“Alcohol ruined me financially and morally, broke my heart and the hearts of too many others. Even though it did this to me and it almost killed me and I haven’t touched a drop of it in seventeen years, sometimes I wonder if I could get away with drinking some now. I totally subscribe to the notion that alcoholism is a mental illness because thinking like that is clearly insane.”
– Craig Ferguson, “American on Purpose: The Improbable Adventures of an Unlikely Patriot,” 2012
“…one of the primary differences between alcoholics and nonalcoholics is that nonalcoholics change their behavior to meet their goals and alcoholics change their goals to meet their behaviors.”
– “Alcoholics Anonymous”
There is only one endeavor in which you can start at the top, and that is digging a hole.
“When health is absent, wisdom cannot reveal itself, art cannot become manifest, strength cannot be exerted, wealth is useless, and reason is powerless.”
Nuggets: Video Paints Addiction in Simple Moving Terms
There’s something extraordinarily gripping about this kiwi’s struggle with addiction.
Perhaps, because there’s something so devastatingly human between the stark black and white lines of German animator Andreas Hykade’s five-minute creation.
Dubbed ‘Nuggets,’ the story revolves around the journey of a solitary kiwi and the occasional bumps it finds in the road.
The kiwi scarcely regards the first golden nugget it comes across. A second nugget, a little ways ahead, draws its attention. And, after some poking and prodding of the strange substance, the kiwi inserts its beak and, well, indulges.
Bliss ensues. This flightless bird leaves the ground. After an oblivious twirl or two in the air, the kiwi comes back to Earth. A little farther along its path, another golden nugget appears. The kiwi hastens to suck it up.
But as bird tromps along from nugget to nugget, its ‘flights’ become briefer, reaching heights less dizzying — and ultimately hitting the ground more harshly every time.
At last, humpbacked and haggard, our protagonist can scarce shuffle across a blackened backdrop.
It comes across another golden nugget. And eyes it for a pregnant moment.
- Alcoholism is a disease and the alcoholic a sick person.
- The alcoholic can be helped and is worth helping.
- Alcoholism is a public health problem and therefore a public responsibility.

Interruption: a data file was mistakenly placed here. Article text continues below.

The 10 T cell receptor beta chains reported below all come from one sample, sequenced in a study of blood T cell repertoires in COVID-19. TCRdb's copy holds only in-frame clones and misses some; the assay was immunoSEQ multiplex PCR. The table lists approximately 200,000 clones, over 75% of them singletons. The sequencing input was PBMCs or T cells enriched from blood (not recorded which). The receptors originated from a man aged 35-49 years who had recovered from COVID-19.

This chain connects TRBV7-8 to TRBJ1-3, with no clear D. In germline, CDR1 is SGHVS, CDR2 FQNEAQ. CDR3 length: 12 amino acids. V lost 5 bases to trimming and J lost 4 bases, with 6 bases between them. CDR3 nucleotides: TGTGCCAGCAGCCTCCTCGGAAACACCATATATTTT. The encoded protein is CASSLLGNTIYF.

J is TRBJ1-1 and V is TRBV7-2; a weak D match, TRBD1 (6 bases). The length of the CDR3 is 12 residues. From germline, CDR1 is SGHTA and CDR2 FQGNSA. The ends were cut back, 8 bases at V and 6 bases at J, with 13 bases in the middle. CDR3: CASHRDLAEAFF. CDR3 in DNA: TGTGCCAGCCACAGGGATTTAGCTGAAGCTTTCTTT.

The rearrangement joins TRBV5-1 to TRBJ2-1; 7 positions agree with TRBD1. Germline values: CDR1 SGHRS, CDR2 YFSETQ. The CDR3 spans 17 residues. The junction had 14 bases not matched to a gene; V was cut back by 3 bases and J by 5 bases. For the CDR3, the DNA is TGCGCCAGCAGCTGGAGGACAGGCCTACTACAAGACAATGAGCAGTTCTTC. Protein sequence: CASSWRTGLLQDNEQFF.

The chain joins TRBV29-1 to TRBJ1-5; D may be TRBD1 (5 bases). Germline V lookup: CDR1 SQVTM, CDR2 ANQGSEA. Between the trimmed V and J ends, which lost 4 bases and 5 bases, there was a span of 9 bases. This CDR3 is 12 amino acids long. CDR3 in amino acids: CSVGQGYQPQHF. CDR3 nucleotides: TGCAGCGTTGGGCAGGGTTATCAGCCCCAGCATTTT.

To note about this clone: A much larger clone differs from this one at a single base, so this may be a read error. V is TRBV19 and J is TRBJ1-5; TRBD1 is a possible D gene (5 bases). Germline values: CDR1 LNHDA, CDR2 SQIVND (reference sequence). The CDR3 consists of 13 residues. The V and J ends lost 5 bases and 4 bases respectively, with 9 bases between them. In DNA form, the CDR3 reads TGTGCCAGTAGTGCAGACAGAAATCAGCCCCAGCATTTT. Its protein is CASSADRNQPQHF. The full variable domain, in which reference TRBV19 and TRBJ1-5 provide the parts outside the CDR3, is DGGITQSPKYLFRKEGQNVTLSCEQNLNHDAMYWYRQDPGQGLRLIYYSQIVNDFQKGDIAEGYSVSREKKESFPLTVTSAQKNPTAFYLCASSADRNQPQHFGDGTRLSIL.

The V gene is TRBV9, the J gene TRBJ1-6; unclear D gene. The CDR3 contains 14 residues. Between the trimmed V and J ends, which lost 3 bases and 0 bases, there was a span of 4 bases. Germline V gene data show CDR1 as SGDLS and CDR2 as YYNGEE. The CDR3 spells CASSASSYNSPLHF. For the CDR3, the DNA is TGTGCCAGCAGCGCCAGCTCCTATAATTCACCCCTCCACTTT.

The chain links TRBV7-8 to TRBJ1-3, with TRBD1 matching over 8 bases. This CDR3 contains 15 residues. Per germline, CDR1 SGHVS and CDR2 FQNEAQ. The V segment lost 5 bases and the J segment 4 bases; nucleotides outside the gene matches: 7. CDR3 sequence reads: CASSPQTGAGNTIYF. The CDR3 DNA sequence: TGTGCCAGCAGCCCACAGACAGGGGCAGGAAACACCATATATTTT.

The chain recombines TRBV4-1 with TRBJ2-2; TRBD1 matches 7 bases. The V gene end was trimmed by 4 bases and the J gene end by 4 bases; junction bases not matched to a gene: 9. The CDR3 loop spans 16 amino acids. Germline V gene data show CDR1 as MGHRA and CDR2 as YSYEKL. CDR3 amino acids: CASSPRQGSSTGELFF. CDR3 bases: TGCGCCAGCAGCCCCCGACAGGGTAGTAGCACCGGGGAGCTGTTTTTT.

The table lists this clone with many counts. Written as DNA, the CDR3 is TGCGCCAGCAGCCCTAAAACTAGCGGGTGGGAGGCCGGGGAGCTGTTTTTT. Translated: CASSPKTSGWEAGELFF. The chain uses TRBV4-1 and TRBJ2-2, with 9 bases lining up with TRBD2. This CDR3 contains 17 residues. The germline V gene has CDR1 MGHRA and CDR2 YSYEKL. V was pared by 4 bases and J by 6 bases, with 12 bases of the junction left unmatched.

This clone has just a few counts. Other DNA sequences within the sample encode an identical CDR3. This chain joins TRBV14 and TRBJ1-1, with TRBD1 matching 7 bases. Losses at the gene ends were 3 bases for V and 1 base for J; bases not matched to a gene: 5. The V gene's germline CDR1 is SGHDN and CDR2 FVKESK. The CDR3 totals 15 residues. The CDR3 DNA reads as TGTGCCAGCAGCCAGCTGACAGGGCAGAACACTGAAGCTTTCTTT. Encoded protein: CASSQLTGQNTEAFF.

– Marty Mann, 1945
Caron Chapel Prayer, written by Father Bill Hultberg
Lord God, I acknowledge you as my
Savior and Redeemer.
I ask you to come into my life.
Send the power of the Holy Spirit
to enlighten my mind and will as to what I must do…
and then move my will to do it!
I ask the Holy Spirit
to heal me of all obsessions
to use alcohol and other drugs
or relationships or behaviors addictively.
Grant that I may never separate
myself from you again,
for you are my Lord and God.
About Addiction (from Nar-anon Family Groups)
We have learned that addiction is an illness. It is a very physical, mental, and spiritual disease that affects every area of life. It can be arrested but never cured. We have found that compulsive use of drugs does not indicate a lack of affection for the family. It is not a matter of love, but of illness. The addicts’ inability to control their use of drugs is a symptom of the disease of addiction. Even when they know what will happen when they take the first drink, pill or fix, they will do so. This is the “insanity” we speak of in regard to this disease. Only complete abstinence from the use of drugs, including alcohol, can arrest this disease. No one can prevent the addict’s use of drugs. When we accept that addiction is a disease, and that we are powerless over it, we become ready to learn a better way to live.
“The disease of addiction is strong, and when it feels threatened, it’s especially deadly. I envision the disease as a voice screaming, ‘If I can’t have you, then no one can!’ over, and over, and over, and over, drowning out all other voices of hope and healing.”
– Watershed Beth
Anger is a useful emotion, reminding me that my boundary has been crossed. I can use anger to give me courage to maintain my boundaries.
“Every time I try to tighten the noose of resentment around someone’s neck, I am really only choking myself. Today I will practice forgiveness instead.”
– Al-Anon’s “Courage to Change”
“Anger is like peeing in your pants. Everybody else sees it, but only YOU feel it!”
– Jeff Yalden
Resentment is like drinking poison and waiting for the other person to die.
Some helpful thoughts for parents who need help with setting boundaries with their loved ones.
- You aren’t in their physical space, but are you in their emotional space?
- If it’s not your ball, don’t pick it up.
- Who owns this issue?
- W.A.I.T. – Why Am I Talking? (i.e., take some time to think about what you really need to say)
- When we do things for our children that they could do for themselves, we rob them of the opportunity to learn and grow.
Respond Don’t React – from “Boundaries,” by Henry Cloud